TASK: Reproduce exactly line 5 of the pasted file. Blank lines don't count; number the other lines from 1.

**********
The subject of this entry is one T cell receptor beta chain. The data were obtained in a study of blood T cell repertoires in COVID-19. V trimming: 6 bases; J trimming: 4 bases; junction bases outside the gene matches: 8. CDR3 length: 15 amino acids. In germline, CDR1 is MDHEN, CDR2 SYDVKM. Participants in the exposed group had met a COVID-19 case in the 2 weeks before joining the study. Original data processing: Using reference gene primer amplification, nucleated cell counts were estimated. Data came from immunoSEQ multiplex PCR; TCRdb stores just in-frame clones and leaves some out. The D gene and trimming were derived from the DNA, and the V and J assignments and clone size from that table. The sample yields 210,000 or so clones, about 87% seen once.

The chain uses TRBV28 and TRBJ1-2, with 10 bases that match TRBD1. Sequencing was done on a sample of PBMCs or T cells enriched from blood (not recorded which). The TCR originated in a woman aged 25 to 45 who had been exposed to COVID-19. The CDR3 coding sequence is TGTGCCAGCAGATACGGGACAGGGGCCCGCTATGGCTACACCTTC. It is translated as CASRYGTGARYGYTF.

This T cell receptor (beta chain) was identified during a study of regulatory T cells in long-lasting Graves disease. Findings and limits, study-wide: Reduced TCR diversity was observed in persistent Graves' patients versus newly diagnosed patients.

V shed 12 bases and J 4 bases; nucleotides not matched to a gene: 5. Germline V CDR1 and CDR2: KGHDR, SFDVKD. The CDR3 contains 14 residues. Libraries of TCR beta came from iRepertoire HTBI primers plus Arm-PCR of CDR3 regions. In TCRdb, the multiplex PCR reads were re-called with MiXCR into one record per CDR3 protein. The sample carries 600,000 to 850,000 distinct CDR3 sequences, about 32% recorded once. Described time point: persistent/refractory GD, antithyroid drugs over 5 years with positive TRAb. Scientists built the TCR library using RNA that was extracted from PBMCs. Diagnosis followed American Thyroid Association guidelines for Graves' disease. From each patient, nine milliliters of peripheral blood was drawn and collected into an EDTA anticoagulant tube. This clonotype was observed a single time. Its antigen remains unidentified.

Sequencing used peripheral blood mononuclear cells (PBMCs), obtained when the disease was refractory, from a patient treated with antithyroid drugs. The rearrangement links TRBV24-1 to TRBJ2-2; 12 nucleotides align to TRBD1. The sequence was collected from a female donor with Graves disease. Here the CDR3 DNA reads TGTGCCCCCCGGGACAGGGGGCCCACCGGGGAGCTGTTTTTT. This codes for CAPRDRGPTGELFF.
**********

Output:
Sequencing used peripheral blood mononuclear cells (PBMCs), obtained when the disease was refractory, from a patient treated with antithyroid drugs. The rearrangement links TRBV24-1 to TRBJ2-2; 12 nucleotides align to TRBD1. The sequence was collected from a female donor with Graves disease. Here the CDR3 DNA reads TGTGCCCCCCGGGACAGGGGGCCCACCGGGGAGCTGTTTTTT. This codes for CAPRDRGPTGELFF.